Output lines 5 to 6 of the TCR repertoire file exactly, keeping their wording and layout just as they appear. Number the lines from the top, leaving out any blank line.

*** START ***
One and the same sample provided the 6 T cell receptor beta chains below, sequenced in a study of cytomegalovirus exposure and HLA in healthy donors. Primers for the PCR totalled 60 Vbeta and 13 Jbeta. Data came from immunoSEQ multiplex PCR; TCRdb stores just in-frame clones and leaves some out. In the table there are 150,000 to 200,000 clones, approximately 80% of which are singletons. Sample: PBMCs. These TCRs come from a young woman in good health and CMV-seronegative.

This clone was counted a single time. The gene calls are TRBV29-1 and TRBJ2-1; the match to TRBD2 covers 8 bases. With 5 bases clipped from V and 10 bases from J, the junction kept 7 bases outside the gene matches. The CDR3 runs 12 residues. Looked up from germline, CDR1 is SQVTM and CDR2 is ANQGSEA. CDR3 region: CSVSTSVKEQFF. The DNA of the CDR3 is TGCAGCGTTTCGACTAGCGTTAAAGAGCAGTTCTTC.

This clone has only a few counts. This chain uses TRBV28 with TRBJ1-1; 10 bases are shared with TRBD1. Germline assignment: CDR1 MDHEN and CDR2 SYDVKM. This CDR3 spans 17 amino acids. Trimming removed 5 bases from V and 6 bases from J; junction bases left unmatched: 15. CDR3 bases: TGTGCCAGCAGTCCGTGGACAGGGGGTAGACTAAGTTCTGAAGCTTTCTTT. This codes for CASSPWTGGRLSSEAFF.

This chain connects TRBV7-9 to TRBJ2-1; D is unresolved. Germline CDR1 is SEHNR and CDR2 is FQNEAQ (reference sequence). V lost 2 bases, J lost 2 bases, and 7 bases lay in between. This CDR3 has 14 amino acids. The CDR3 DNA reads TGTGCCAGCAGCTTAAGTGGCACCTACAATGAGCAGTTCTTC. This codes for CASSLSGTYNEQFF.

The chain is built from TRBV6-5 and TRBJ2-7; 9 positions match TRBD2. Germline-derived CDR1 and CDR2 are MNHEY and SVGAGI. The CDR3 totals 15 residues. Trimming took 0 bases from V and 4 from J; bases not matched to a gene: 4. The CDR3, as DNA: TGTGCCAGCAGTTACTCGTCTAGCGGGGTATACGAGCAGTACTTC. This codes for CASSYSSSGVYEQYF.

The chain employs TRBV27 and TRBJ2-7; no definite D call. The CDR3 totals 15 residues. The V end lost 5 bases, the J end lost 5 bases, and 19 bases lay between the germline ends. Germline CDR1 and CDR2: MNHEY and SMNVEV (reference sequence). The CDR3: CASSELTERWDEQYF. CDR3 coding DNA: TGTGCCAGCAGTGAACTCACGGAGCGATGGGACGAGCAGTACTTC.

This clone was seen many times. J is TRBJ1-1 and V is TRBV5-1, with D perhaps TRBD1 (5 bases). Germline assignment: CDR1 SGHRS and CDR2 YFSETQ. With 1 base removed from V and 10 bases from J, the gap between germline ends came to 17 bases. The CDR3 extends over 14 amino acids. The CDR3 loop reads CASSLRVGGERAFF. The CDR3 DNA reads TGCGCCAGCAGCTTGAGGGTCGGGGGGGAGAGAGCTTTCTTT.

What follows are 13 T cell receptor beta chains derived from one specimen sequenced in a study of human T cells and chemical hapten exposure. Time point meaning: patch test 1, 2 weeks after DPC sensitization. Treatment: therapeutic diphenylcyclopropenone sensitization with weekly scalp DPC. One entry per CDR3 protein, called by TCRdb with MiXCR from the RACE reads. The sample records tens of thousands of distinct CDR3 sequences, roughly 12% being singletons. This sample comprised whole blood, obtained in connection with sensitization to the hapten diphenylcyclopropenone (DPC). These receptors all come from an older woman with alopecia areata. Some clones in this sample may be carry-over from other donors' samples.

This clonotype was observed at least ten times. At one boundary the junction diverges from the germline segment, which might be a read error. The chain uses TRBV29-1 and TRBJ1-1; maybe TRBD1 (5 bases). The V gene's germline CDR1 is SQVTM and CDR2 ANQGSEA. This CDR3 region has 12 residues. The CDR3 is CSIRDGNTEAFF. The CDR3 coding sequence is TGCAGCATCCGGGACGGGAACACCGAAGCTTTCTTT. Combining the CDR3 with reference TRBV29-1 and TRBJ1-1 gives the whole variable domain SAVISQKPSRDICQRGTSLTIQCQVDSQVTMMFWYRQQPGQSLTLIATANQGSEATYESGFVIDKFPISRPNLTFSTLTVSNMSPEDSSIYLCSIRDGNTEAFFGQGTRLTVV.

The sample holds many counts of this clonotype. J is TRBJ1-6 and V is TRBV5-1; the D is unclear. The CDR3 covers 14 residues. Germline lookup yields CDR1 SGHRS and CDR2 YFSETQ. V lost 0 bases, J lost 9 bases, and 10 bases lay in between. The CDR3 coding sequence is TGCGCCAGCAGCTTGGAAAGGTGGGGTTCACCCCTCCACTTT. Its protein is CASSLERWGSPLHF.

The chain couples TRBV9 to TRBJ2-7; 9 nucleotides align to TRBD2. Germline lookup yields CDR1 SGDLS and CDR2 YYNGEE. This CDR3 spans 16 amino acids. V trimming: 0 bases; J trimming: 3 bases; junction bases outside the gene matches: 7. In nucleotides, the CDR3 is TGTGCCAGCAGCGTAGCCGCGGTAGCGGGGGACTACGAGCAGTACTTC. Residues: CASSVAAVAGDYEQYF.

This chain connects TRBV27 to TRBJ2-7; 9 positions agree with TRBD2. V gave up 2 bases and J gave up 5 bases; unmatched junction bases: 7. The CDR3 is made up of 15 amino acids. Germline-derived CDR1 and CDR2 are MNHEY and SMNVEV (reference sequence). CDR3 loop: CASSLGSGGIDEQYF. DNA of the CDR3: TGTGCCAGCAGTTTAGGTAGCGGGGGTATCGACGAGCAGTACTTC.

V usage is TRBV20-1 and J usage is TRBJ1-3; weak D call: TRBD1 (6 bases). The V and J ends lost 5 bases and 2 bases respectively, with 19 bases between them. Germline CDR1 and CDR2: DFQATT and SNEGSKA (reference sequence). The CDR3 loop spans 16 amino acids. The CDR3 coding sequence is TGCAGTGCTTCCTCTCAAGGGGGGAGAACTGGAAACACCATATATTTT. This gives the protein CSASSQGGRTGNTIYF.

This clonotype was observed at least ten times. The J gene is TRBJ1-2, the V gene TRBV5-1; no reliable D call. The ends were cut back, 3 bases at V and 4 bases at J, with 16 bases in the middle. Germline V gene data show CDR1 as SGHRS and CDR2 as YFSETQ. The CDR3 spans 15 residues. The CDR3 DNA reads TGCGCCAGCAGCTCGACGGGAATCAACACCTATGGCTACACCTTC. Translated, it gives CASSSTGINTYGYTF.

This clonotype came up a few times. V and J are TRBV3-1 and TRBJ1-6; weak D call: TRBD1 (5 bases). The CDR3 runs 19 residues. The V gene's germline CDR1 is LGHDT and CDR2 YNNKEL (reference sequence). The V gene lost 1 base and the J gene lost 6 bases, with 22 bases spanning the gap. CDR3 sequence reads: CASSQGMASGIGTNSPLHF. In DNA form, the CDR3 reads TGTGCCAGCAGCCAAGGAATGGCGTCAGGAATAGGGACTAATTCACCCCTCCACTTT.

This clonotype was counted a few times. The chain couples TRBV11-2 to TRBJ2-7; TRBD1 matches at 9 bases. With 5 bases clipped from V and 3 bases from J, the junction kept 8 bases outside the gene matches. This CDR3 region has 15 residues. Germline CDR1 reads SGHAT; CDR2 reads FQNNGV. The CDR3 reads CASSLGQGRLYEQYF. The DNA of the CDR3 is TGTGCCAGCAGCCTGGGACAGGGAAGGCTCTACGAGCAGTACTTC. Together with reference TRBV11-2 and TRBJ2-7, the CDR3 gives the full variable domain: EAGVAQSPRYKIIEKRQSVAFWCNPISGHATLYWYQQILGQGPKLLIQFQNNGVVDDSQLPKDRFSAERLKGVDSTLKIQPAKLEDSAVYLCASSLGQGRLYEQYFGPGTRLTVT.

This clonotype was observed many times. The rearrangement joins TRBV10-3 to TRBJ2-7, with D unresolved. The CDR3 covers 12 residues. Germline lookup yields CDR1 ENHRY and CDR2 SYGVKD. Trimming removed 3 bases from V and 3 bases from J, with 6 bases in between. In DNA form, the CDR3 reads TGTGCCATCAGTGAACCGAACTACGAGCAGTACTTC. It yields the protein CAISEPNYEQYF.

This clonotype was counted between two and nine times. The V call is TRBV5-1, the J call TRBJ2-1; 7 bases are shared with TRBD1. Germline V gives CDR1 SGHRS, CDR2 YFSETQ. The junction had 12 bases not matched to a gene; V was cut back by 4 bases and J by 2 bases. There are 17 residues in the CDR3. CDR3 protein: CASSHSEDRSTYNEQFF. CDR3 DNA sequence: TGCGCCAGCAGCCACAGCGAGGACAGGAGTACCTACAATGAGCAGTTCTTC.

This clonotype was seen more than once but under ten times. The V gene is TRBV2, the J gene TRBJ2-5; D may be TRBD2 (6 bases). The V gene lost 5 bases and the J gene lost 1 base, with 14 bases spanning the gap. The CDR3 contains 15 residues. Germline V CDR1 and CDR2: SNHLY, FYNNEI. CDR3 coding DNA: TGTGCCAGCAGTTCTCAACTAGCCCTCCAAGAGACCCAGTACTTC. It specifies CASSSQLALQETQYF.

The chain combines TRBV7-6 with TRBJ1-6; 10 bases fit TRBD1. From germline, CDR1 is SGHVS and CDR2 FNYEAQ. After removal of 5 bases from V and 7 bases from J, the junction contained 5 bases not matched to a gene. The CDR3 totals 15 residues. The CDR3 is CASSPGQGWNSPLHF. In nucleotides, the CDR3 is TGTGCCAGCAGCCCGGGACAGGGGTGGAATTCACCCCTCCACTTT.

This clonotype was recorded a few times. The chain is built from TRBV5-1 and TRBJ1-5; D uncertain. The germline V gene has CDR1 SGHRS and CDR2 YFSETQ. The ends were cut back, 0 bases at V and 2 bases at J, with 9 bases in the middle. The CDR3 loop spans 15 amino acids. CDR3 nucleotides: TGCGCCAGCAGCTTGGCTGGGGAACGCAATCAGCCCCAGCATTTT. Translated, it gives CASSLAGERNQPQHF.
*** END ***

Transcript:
The chain is built from TRBV6-5 and TRBJ2-7; 9 positions match TRBD2. Germline-derived CDR1 and CDR2 are MNHEY and SVGAGI. The CDR3 totals 15 residues. Trimming took 0 bases from V and 4 from J; bases not matched to a gene: 4. The CDR3, as DNA: TGTGCCAGCAGTTACTCGTCTAGCGGGGTATACGAGCAGTACTTC. This codes for CASSYSSSGVYEQYF.

The chain employs TRBV27 and TRBJ2-7; no definite D call. The CDR3 totals 15 residues. The V end lost 5 bases, the J end lost 5 bases, and 19 bases lay between the germline ends. Germline CDR1 and CDR2: MNHEY and SMNVEV (reference sequence). The CDR3: CASSELTERWDEQYF. CDR3 coding DNA: TGTGCCAGCAGTGAACTCACGGAGCGATGGGACGAGCAGTACTTC.